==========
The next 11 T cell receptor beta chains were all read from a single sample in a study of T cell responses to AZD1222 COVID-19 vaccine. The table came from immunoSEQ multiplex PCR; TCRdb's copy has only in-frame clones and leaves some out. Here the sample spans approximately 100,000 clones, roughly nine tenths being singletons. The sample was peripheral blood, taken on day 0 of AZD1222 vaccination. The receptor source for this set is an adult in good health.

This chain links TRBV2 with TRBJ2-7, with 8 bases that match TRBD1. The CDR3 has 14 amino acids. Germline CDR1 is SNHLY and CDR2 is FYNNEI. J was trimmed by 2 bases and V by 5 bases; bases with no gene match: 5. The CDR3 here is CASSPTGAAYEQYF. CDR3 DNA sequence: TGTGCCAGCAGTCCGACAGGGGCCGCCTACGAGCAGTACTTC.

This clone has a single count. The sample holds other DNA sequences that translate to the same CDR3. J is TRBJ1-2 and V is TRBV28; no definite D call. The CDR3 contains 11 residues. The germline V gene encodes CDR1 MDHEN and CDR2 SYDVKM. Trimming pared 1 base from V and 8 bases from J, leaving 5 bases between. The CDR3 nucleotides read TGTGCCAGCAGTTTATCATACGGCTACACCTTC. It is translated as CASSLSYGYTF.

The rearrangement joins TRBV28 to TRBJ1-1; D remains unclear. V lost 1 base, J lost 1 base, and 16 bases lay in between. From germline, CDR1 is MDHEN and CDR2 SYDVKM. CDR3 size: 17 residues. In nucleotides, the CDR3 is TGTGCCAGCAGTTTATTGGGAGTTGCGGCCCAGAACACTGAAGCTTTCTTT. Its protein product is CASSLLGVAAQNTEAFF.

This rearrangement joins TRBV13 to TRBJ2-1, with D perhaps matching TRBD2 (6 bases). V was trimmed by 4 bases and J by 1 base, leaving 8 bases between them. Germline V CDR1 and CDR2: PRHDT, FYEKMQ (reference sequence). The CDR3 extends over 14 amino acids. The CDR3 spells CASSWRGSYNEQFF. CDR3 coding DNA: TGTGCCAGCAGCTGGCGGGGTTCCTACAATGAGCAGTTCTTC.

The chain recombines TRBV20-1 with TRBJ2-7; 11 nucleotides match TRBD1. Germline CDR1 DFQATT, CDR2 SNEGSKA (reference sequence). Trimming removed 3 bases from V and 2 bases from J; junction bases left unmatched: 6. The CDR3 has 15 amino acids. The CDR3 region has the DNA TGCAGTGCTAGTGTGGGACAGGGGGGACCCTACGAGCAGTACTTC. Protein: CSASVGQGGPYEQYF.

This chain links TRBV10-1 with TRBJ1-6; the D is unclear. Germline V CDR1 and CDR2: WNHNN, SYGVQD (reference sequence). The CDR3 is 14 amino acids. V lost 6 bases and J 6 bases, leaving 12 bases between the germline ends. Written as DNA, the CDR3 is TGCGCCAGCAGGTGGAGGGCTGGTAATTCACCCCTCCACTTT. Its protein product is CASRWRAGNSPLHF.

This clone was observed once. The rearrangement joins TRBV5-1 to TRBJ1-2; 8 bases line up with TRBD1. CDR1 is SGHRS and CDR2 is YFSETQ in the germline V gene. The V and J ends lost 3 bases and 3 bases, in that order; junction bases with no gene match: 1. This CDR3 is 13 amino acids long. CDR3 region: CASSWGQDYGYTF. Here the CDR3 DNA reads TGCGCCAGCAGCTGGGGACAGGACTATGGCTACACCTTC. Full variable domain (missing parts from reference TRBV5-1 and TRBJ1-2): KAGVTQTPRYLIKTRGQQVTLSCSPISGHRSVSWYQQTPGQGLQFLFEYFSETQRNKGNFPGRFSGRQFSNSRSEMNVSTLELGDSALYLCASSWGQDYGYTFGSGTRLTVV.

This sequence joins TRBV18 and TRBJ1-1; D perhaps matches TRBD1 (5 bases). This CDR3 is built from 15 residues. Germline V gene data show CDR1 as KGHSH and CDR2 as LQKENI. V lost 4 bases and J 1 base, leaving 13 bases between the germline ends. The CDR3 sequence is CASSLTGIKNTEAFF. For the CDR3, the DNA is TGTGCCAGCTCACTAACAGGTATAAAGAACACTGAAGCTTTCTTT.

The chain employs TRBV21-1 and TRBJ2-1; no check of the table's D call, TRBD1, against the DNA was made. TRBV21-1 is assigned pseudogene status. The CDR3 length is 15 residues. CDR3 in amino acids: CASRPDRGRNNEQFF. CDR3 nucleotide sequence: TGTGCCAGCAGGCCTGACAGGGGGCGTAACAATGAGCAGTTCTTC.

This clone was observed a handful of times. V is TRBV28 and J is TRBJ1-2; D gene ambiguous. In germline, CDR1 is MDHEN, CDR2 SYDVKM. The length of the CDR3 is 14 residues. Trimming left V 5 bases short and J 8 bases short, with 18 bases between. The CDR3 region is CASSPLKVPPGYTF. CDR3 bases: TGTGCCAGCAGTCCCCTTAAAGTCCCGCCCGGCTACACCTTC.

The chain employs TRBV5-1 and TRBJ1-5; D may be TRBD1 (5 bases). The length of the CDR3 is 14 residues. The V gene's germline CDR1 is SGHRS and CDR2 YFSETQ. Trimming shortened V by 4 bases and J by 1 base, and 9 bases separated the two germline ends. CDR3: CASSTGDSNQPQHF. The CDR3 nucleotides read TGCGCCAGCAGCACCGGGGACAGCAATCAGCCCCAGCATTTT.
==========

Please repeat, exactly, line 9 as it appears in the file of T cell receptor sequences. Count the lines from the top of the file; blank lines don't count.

This sequence joins TRBV18 and TRBJ1-1; D perhaps matches TRBD1 (5 bases). This CDR3 is built from 15 residues. Germline V gene data show CDR1 as KGHSH and CDR2 as LQKENI. V lost 4 bases and J 1 base, leaving 13 bases between the germline ends. The CDR3 sequence is CASSLTGIKNTEAFF. For the CDR3, the DNA is TGTGCCAGCTCACTAACAGGTATAAAGAACACTGAAGCTTTCTTT.